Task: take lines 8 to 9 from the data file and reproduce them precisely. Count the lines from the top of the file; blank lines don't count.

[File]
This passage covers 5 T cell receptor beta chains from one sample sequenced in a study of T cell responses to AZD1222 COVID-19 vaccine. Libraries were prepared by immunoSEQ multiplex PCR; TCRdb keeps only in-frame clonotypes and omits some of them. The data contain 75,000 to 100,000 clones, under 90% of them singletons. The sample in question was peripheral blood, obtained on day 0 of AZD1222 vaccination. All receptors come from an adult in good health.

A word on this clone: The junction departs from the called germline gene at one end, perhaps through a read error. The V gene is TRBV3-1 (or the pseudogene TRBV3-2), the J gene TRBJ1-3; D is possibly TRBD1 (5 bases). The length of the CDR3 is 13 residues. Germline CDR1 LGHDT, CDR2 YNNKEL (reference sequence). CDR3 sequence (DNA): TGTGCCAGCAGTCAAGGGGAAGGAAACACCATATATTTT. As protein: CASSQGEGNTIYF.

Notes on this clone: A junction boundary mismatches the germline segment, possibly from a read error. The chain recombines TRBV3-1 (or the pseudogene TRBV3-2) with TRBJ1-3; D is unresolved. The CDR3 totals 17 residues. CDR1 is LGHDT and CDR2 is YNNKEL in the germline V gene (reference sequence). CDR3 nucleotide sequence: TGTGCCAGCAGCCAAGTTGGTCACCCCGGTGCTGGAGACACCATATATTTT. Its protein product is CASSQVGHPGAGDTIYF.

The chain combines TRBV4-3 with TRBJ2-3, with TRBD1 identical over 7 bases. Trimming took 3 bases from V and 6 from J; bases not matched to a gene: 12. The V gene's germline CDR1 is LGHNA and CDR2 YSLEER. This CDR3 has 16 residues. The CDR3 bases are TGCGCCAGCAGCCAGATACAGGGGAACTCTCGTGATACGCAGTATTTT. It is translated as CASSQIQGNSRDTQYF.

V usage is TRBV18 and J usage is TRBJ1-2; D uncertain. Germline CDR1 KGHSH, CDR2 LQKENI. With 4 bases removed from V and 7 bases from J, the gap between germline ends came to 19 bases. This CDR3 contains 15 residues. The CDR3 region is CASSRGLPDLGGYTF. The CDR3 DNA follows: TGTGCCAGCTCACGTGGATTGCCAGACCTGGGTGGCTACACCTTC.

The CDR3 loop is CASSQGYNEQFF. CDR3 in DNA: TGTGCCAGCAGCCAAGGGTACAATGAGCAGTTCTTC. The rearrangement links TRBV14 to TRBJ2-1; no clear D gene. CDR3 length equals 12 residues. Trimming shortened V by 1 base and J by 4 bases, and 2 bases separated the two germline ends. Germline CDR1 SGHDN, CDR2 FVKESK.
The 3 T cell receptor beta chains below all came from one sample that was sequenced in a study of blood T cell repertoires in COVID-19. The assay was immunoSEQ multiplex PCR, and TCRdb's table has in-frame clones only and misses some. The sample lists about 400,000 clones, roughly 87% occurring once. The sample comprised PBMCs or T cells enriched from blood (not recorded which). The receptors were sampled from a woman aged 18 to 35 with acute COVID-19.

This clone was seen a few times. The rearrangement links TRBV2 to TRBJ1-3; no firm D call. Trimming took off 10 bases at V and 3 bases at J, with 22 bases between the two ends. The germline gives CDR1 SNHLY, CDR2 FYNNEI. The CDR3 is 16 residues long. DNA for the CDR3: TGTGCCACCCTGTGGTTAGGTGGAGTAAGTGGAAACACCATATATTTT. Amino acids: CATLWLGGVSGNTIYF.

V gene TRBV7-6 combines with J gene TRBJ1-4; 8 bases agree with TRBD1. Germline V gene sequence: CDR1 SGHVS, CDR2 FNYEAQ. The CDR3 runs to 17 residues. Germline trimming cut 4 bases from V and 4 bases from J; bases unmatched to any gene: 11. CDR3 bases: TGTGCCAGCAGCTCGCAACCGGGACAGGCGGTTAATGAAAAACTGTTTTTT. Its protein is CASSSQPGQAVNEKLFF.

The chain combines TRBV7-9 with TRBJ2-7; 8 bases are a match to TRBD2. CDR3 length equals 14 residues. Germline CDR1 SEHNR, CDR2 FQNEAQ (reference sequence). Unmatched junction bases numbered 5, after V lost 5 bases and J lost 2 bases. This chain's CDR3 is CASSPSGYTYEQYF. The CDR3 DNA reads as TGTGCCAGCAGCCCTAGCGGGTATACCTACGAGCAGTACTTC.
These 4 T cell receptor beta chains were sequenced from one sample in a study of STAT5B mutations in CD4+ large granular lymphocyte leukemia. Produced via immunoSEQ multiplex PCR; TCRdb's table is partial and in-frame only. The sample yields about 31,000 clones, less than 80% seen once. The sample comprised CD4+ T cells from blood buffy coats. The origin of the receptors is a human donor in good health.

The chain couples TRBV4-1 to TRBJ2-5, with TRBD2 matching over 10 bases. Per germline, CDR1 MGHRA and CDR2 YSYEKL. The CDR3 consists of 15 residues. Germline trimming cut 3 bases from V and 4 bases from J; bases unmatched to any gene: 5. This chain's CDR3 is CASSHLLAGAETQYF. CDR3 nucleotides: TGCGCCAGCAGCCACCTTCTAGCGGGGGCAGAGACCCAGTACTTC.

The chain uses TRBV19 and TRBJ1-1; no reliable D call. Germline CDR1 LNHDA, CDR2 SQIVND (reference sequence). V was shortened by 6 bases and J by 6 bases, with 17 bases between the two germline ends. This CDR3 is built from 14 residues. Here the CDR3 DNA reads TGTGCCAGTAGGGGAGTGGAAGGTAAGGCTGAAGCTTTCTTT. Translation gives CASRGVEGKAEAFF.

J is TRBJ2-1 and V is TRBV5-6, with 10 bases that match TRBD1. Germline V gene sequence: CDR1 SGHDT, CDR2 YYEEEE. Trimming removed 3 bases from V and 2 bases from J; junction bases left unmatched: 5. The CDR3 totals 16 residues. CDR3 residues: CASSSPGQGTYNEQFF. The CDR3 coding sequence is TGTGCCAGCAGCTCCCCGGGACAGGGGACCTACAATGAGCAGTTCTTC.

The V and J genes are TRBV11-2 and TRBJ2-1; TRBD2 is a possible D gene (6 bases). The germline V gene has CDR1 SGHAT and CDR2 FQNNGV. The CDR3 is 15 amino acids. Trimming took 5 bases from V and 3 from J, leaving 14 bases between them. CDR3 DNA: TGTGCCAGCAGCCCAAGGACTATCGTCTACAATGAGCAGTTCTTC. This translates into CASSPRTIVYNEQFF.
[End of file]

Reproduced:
This clone was seen a few times. The rearrangement links TRBV2 to TRBJ1-3; no firm D call. Trimming took off 10 bases at V and 3 bases at J, with 22 bases between the two ends. The germline gives CDR1 SNHLY, CDR2 FYNNEI. The CDR3 is 16 residues long. DNA for the CDR3: TGTGCCACCCTGTGGTTAGGTGGAGTAAGTGGAAACACCATATATTTT. Amino acids: CATLWLGGVSGNTIYF.

V gene TRBV7-6 combines with J gene TRBJ1-4; 8 bases agree with TRBD1. Germline V gene sequence: CDR1 SGHVS, CDR2 FNYEAQ. The CDR3 runs to 17 residues. Germline trimming cut 4 bases from V and 4 bases from J; bases unmatched to any gene: 11. CDR3 bases: TGTGCCAGCAGCTCGCAACCGGGACAGGCGGTTAATGAAAAACTGTTTTTT. Its protein is CASSSQPGQAVNEKLFF.